Hand, Foot, and Mouth Disease
What is hand, foot, and mouth disease (HFMD)?
Hand, foot, and mouth disease (HFMD) is a contagious disease that is caused by different viruses. It usually affects infants and children under 5 years old. Adults can also get the disease. Symptoms of hand, foot, and mouth disease include fever, painful blister-like sores in the mouth, and a rash that may appear as blisters. HFMD is usually mild, and nearly all infected people recover in 7 to 10 days.
HFMD spreads through close personal contact, such as kissing or hugging, coughing and sneezing, contact with feces, and touching objects or surfaces that have the virus on them then putting your fingers in your eyes, nose or mouth.
Who is at risk?
Viruses that cause HFMD occur worldwide and happen more frequently in summer and fall in temperate climates. Large outbreaks of severe HFMD occur frequently in some countries in Asia. Thousands of people often can get infected during these outbreaks.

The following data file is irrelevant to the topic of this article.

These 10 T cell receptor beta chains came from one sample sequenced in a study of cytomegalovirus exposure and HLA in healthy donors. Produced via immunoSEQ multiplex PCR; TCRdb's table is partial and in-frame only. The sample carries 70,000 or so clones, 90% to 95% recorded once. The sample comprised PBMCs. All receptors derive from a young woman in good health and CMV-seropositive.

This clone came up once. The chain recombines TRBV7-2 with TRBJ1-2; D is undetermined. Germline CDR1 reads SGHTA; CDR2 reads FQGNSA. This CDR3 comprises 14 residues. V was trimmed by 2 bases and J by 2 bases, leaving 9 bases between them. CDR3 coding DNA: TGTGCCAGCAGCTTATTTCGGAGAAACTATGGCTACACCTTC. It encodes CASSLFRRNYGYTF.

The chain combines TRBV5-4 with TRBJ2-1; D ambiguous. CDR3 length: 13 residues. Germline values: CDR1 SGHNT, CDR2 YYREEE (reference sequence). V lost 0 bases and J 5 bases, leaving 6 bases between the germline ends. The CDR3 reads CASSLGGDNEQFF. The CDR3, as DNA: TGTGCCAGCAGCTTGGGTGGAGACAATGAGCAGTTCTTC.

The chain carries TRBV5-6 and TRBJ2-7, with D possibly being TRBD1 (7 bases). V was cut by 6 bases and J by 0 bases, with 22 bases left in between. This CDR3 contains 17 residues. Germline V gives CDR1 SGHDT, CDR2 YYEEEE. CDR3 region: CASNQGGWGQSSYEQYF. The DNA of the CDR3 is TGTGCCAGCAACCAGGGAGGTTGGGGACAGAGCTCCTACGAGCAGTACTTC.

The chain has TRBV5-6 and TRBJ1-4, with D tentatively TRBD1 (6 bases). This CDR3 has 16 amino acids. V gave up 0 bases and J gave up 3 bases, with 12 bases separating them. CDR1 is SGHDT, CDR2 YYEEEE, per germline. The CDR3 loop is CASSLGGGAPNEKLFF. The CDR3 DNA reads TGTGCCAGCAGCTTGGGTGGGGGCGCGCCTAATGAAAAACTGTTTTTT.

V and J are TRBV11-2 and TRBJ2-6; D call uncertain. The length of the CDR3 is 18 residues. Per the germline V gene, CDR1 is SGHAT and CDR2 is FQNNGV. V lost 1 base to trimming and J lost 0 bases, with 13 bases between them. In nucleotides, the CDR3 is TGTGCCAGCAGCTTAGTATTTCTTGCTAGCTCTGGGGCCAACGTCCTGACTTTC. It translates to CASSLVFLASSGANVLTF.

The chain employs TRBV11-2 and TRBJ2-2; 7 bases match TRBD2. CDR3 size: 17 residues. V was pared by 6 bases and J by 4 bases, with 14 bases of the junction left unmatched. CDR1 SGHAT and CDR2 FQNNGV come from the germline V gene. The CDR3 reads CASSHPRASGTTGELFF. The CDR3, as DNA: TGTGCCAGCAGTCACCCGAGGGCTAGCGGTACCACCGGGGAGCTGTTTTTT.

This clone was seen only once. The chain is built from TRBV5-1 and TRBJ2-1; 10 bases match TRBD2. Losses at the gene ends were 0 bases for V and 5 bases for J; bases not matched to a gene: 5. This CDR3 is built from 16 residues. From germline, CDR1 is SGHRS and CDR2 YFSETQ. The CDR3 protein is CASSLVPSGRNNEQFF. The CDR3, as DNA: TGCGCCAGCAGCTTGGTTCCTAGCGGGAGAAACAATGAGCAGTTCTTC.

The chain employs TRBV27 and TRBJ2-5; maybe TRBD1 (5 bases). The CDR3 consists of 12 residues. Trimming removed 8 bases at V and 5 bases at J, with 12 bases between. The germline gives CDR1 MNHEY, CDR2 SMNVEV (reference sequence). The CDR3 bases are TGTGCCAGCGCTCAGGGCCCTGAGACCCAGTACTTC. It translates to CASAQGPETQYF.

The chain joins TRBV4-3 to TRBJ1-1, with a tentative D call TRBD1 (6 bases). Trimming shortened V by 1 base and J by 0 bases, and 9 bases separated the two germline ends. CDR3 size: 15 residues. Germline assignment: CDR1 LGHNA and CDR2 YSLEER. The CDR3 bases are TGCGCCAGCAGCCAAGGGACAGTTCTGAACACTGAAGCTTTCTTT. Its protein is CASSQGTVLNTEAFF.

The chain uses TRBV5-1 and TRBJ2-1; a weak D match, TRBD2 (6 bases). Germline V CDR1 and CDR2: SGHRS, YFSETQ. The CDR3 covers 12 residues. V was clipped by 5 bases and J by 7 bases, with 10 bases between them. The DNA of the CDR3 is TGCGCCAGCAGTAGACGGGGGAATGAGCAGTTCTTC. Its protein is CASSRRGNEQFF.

What can travelers do to prevent HFMD?
There is no vaccine to prevent HFMD. Travelers are advised to practice good hygiene, including hand washing, to lower the risk of getting sick.
Practice hygiene and cleanliness:
- Wash your hands often, especially before eating.
- If soap and water aren’t available, clean your hands with hand sanitizer (containing at least 60% alcohol).
- Don’t touch your eyes, nose, or mouth. If you need to touch your face, make sure your hands are clean.
- Cover your mouth and nose with a tissue or your sleeve (not your hands) when coughing or sneezing.
- Try to avoid close contact, such as kissing, hugging, or sharing eating utensils or cups with people who are sick.
Disinfect dirty surfaces and soiled items:
- If you are able, first wash the items with soap and water, then disinfect them with a solution of chlorine bleach (made by mixing 1 tablespoon of bleach with 4 cups of water) or a cleaning product that contains bleach.